Prime Minister Robert Abela considers himself a socialist and embraces "all the basic principles of the Labour Party that include social justice and social mobility”.
Those are principles at the heart of the PL, Abela told Times of Malta. But the party "also has a duty to run a strong economy, to ensure it has the resources to distribute to everyone," he argued.
His comments follow criticism by former Labour stalwarts over the party’s loss of its socialist roots.
In an article marking 10 years of Labour, Alfred Sant admitted that Malta’s accelerated economic growth over the past decade intensified corruption and led to problems of good governance.
Meanwhile, former president Marie-Louise Coleiro Preca acknowledged “blatant corruption, fraud and money-laundering surrounding multi-million-euro public projects”.
In January Coleiro Preca had said the party was not doing enough to fight social injustices, and if it continued down that road, she would not be able to recognise it anymore.
But the PL leader told Times of Malta that, according to the party statute, a strong economy would allow the distribution of wealth, and it would therefore be unwise to stop encouraging investment.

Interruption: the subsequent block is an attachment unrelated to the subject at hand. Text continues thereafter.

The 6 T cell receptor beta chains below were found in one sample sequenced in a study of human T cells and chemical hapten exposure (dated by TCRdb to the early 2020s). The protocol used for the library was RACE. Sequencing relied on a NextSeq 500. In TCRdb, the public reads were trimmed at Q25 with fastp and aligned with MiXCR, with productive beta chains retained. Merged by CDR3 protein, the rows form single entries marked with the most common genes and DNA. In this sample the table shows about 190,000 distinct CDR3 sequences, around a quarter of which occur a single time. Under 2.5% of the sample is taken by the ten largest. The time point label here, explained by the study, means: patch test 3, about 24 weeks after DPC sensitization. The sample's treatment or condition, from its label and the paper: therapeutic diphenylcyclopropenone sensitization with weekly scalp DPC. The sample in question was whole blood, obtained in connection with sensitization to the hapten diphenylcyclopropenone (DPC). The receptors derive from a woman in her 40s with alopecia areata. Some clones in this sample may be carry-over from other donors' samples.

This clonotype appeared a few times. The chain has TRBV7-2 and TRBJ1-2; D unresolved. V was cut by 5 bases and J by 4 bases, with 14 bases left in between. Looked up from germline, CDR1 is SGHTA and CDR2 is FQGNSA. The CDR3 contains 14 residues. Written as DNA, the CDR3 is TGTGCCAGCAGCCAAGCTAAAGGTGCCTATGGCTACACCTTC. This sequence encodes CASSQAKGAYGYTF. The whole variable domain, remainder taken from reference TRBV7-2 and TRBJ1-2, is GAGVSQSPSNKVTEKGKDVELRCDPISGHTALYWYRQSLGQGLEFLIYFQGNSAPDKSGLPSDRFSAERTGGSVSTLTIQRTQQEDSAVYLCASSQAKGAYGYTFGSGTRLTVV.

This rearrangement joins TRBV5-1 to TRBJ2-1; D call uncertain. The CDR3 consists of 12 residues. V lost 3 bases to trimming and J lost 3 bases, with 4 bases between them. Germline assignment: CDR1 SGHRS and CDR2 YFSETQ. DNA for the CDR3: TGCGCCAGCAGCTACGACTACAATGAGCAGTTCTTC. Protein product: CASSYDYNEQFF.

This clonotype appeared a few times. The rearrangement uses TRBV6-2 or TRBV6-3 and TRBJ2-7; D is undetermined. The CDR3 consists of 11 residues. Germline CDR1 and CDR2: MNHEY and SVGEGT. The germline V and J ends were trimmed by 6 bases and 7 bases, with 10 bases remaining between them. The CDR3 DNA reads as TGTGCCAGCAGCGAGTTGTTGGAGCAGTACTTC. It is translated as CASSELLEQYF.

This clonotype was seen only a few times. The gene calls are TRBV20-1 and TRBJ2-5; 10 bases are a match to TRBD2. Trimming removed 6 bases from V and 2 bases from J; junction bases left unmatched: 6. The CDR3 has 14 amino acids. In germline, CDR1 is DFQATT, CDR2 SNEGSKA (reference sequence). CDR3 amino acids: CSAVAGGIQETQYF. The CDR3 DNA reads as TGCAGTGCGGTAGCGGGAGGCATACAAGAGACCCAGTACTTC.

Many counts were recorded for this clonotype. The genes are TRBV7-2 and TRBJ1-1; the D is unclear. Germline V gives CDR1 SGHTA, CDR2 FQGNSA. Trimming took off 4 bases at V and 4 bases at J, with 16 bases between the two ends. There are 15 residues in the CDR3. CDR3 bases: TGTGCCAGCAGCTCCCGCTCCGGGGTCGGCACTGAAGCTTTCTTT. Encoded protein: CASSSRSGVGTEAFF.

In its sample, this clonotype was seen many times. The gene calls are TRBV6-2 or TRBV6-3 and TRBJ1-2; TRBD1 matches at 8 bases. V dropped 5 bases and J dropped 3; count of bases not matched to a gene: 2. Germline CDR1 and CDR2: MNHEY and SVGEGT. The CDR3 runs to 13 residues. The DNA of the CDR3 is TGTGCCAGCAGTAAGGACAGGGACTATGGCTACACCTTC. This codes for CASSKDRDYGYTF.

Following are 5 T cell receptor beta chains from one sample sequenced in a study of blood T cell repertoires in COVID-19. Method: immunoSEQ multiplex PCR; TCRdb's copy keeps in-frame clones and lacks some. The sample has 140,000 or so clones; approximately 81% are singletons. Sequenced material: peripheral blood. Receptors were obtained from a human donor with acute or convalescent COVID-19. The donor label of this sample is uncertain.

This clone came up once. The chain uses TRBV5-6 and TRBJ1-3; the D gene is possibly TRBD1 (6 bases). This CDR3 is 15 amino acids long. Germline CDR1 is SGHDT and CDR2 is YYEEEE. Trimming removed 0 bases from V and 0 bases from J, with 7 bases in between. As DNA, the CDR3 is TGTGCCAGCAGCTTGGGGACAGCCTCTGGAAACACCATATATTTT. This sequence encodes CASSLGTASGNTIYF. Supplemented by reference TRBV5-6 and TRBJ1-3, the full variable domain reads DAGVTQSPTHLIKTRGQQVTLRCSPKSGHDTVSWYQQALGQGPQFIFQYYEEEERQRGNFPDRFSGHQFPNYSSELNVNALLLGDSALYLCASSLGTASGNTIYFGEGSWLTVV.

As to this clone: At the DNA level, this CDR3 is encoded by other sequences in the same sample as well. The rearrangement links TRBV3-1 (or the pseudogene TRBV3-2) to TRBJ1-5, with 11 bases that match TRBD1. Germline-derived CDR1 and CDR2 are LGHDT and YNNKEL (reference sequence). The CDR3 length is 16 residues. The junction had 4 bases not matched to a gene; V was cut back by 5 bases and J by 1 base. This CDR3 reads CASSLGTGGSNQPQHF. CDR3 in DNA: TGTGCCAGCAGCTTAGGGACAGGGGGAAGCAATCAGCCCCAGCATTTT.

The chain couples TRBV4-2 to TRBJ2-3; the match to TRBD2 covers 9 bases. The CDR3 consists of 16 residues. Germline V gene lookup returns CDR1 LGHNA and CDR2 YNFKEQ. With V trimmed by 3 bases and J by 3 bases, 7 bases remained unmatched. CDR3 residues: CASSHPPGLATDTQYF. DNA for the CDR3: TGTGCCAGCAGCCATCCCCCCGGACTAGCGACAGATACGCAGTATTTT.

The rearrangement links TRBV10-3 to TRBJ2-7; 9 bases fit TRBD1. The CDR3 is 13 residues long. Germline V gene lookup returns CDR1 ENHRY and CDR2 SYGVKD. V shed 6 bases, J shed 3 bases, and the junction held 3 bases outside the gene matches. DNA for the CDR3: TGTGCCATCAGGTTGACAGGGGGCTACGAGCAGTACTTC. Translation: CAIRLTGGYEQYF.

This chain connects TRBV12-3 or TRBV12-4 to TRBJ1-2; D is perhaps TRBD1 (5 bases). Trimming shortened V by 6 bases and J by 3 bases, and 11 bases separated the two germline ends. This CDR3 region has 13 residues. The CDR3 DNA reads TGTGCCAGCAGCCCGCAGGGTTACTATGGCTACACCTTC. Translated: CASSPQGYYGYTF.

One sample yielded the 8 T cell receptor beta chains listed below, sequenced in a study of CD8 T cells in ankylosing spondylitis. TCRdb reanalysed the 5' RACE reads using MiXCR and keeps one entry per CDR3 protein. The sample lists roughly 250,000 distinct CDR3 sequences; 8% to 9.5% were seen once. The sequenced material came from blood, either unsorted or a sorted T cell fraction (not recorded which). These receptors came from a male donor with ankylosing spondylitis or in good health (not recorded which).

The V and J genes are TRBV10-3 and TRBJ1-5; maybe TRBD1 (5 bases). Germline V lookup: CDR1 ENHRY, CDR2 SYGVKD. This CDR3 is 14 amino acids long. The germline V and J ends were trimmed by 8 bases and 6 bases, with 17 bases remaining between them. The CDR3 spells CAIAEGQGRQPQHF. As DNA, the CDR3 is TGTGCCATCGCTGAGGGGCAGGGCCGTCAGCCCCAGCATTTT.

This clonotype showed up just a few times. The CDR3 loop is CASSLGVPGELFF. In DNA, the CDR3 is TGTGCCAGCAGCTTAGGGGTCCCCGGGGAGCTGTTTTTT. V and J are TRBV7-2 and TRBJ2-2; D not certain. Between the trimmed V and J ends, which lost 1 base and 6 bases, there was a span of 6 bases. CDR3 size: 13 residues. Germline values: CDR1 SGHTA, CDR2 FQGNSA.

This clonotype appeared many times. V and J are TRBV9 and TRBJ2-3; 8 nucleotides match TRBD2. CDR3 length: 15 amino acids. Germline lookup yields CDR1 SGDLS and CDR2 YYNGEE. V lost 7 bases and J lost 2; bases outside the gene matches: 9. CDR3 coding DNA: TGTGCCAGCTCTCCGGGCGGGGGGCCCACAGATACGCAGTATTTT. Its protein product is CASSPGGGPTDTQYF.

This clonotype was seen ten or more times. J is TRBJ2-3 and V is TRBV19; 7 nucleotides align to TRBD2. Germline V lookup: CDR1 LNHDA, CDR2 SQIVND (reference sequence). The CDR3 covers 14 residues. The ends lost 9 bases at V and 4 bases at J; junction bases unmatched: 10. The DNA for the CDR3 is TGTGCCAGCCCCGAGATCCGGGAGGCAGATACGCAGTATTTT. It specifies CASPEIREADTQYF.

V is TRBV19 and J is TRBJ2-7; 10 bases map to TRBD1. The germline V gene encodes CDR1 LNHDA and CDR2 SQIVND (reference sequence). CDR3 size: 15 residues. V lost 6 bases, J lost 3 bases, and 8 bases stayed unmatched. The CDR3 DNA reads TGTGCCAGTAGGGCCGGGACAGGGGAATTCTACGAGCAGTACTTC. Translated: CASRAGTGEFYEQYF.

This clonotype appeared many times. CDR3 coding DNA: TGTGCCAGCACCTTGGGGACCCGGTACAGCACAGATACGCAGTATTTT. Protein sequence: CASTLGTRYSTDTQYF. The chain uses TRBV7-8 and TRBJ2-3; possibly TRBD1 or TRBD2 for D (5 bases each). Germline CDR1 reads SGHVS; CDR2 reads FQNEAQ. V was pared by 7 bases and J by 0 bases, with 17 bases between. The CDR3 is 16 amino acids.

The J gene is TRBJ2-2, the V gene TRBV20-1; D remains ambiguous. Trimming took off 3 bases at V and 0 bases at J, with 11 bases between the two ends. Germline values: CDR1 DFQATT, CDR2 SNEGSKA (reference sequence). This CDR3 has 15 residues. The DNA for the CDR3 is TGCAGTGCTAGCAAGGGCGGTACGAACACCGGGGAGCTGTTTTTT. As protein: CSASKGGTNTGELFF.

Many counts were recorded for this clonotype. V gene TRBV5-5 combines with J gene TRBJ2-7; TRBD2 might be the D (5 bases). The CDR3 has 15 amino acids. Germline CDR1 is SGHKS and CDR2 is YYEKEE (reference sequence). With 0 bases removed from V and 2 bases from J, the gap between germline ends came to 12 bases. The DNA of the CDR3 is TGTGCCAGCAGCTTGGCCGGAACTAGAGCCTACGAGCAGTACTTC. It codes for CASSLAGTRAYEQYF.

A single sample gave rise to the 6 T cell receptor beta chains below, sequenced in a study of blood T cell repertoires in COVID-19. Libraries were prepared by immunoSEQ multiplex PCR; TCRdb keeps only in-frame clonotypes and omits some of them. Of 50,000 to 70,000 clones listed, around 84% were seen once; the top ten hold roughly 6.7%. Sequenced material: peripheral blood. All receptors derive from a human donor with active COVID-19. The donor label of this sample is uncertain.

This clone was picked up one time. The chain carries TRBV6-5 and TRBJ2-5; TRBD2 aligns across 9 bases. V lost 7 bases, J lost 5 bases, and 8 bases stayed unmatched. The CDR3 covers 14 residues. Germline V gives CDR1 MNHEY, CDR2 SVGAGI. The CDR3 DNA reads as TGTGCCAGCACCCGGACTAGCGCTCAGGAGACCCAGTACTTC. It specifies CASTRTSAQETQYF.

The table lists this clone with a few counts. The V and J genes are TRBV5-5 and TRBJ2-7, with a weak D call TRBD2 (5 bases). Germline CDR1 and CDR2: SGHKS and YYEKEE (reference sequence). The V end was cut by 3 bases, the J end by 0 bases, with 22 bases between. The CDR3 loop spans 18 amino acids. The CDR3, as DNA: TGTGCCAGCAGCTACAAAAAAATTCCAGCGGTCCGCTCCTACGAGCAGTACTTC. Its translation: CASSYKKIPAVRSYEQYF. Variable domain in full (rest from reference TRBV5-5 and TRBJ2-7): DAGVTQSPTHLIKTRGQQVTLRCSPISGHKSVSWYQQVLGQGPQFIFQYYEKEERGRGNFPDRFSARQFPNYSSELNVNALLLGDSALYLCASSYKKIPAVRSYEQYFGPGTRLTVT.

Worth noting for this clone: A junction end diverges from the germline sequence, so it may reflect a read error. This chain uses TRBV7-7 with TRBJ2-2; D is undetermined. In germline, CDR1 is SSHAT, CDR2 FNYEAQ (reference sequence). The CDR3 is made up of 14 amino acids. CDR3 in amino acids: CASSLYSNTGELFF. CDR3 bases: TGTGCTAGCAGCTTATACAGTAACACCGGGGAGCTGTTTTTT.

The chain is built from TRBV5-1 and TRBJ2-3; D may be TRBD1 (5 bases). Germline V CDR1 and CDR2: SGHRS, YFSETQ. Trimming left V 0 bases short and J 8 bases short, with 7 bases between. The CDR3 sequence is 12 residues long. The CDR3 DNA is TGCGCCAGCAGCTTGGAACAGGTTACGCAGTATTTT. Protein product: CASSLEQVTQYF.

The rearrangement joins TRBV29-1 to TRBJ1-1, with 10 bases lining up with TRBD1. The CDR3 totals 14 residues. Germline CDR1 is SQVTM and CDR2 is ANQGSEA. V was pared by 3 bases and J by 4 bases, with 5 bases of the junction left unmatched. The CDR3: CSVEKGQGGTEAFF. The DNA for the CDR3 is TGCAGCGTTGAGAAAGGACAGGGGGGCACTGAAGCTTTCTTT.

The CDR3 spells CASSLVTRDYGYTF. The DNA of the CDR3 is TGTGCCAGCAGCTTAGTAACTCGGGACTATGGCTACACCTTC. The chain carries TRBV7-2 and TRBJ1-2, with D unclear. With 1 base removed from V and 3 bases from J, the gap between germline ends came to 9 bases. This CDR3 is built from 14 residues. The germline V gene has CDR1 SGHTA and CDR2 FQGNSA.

“It would be a big mistake to create conflict between social classes,” Abela said, adding that the government was achieving social mobility through increased pensions, children's allowances and in-work-benefits, initiatives that are all funded by taxes.
Earlier, Abela told a meeting at the MCAST Paola Campus following an open cabinet meeting with youths, that free and accessible education was vital for social mobility.
The provision of education for all, and the opportunities granted at institutions such as MCAST give provided a level playing field, he said.
“Wherever you come from and whatever the financial means of your family, every individual has the opportunity to climb the social ladder,” he said.
Sant and Coleiro Preca are not the only ones who criticised the PL in recent weeks.
In an opinion piece earlier this month, former local councillor Desmond Zammit Marmara said the promises of “Malta Taghna Lkoll” were a "massive deception".
Marmara resigned from the party in October, claiming the PL was no longer the political party providing a shield for workers but had become "the political party representing first and foremost the interests of big business".
Evarist Bartolo, who remains a member of the Labour Party, has also criticised government policies.
“We should not allow greed to destroy our wealth and turn the PL into an accomplice with those who only care about money and do not care about people’s well-being,” he said in a recent Facebook post.